Do you know someone with epilepsy and want to help him/her but don’t know how? The types of things that people with epilepsy find helpful can be as varied as the people themselves, but these are a few tips on how you can reach out and support your loved one:

  • Ask questions. The more you understand from your loved one what he/she is going through, the more comfortable you will all be about the whole situation.
  • Be supportive of your loved one and help them feel comfortable talking about their emotions.
  • Stay in touch with the neurologist (or personal doctor) so that you are up to date about the specifics of the medical situation.
  • Ensure that your loved one takes the right amount of prescribed medication at the right times.
  • Keep an eye out for the conditions/situations that trigger seizures.
  • Know what is on your loved one’s medical ID bracelet. It has instructions of what to do in case of a seizure.
  • Know how to help your loved one when he/she is experiencing a seizure. You can educate yourself more here.
  • Help build and maintain a positive attitude. What makes your loved one laugh? Help your loved one focus on his/her strengths.
  • Be mindful that there are things outside your loved one’s control that could affect his/her behavior.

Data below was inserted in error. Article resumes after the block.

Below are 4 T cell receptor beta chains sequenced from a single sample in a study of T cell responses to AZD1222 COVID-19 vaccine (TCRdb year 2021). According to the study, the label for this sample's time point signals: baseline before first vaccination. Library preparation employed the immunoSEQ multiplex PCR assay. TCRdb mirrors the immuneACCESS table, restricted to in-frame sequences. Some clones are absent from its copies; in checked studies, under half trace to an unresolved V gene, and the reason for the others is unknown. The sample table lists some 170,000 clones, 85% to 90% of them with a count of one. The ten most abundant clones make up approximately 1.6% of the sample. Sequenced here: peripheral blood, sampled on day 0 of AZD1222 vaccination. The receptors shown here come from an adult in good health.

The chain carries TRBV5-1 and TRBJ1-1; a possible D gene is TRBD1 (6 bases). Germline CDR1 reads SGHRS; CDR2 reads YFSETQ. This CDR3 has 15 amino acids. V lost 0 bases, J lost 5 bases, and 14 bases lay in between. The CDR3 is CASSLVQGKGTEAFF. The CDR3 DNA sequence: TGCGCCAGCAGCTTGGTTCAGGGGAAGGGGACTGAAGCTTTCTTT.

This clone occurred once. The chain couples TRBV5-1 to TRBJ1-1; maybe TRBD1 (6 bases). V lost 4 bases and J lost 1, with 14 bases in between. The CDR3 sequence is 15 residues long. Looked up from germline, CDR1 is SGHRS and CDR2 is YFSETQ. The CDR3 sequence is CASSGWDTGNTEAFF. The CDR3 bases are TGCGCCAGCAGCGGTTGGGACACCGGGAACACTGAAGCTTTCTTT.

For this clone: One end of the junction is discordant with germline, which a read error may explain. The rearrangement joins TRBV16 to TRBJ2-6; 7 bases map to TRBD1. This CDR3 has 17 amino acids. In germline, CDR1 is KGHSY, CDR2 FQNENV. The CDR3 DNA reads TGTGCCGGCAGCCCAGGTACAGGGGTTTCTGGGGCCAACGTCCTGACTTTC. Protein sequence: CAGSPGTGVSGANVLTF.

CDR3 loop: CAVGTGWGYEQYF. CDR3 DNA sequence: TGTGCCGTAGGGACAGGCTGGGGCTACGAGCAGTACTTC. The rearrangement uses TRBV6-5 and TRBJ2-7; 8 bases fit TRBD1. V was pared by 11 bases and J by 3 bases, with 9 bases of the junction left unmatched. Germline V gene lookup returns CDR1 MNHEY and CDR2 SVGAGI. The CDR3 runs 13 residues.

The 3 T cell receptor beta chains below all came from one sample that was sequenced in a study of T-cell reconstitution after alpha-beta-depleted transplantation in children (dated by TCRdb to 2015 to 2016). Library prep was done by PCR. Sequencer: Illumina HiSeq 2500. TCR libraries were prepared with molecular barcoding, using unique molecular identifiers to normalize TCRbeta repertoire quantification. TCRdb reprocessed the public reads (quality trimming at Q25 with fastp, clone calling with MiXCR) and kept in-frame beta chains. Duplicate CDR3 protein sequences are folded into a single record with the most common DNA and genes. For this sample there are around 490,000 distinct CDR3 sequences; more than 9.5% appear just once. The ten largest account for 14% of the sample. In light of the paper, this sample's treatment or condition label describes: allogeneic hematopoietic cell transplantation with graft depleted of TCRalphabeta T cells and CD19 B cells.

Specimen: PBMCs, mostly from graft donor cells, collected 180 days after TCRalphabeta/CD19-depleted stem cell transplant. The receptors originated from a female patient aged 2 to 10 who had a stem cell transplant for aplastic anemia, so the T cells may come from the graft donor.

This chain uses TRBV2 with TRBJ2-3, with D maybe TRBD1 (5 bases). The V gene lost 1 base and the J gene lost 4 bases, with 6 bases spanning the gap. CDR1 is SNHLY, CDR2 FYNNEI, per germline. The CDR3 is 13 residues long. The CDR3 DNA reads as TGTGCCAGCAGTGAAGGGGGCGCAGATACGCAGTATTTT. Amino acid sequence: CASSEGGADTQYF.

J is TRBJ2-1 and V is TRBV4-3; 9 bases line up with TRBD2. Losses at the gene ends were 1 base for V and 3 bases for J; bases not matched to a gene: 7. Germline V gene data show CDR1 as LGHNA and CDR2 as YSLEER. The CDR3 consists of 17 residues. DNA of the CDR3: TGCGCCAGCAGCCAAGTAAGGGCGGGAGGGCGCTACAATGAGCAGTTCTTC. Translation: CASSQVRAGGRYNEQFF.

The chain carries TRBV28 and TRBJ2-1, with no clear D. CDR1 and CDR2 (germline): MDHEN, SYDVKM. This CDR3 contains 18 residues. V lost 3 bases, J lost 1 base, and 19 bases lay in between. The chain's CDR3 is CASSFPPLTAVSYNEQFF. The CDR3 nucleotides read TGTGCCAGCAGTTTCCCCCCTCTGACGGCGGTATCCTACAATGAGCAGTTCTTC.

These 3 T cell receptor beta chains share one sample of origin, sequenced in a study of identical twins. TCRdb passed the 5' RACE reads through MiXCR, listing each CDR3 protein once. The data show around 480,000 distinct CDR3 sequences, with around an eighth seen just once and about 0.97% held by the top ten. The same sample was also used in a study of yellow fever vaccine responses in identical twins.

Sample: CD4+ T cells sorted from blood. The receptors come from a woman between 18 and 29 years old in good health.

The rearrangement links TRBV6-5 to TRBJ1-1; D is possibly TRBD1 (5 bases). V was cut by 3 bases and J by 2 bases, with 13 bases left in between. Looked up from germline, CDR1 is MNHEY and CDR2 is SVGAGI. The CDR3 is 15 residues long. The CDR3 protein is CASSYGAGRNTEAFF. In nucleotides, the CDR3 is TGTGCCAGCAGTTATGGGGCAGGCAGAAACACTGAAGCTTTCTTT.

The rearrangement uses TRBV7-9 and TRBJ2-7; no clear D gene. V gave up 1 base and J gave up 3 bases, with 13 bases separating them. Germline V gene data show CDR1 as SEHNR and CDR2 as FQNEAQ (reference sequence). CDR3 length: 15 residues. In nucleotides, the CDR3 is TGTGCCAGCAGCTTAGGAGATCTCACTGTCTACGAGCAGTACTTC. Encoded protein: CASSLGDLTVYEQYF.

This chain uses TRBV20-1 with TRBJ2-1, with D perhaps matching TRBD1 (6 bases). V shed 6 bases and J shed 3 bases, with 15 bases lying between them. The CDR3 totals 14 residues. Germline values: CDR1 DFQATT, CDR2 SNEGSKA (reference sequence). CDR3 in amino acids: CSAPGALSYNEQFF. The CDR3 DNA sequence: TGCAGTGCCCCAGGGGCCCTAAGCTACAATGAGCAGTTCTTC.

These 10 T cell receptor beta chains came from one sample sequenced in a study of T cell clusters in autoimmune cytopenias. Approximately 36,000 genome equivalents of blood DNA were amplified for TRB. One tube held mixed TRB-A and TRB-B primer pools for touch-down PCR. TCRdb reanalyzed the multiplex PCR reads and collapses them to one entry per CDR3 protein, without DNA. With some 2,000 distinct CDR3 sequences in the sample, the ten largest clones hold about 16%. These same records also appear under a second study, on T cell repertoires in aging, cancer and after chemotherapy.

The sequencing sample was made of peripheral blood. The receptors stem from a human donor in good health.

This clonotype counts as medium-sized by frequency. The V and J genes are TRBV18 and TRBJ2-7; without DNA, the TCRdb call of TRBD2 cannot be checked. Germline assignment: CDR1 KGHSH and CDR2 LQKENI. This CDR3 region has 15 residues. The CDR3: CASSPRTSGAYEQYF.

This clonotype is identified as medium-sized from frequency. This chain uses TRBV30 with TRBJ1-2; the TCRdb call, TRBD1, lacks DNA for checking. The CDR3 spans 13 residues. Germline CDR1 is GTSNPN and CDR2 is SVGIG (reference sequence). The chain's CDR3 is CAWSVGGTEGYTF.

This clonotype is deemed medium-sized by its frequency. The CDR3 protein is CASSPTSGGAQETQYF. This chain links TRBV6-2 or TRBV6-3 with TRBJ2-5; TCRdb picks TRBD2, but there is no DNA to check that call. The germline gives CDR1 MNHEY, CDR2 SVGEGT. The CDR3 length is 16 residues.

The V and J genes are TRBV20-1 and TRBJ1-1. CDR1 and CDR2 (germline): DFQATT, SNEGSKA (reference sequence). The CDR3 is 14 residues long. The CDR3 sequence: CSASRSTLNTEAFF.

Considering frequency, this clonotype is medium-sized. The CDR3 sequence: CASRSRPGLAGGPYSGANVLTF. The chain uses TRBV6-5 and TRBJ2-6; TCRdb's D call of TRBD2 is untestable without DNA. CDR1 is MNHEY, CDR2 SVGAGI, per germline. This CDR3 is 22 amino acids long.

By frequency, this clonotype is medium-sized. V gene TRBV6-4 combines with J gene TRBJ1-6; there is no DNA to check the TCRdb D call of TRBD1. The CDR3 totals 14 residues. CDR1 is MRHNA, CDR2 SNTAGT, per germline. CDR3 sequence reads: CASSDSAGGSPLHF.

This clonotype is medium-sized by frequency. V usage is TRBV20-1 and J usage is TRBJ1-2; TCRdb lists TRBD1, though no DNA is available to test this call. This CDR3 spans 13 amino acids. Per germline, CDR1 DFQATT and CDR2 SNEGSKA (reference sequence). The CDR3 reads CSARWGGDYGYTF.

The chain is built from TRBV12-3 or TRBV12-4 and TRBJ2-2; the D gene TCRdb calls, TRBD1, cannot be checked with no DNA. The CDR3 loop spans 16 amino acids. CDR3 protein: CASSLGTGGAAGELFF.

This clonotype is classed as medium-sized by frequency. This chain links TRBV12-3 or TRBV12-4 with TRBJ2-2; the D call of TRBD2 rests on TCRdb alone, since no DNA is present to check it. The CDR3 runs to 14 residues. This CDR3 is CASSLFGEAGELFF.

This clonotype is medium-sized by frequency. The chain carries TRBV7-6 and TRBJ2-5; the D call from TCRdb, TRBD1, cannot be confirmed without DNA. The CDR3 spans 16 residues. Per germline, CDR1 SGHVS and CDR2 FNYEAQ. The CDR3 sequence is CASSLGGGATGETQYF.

• Reassure your loved one he or she is not alone! Anyone can face epilepsy and millions of people are affected by it around the globe.
  • Help reach out to a community of people with epilepsy.

When to Seek Professional Help

Sometimes seizures may get out of hand and your loved one may be in need of immediate professional help. While medical help is almost always preferred, here are some specific situations where you MUST call for professional help:

  • You know that this is the first seizure.
  • You see someone without a medical ID bracelet having a seizure.
  • The seizure is longer than 5 minutes.
  • Your loved one is experiencing many seizures in a very short period of time.
  • Your loved one experiences multiple seizures without regaining normal behavior between them.

Also, talk to the neurologist if your loved one is experiencing any new symptoms or side effects of medication. Side effects could include restlessness, confusion, shivers, lack of coordination, drowsiness, sedation, nausea, vomiting, rash or loss of hair.

NEXT: How can you help a loved one deal with the stigma associated with epilepsy? Learn more on our page dedicated to Dealing with the Stigma.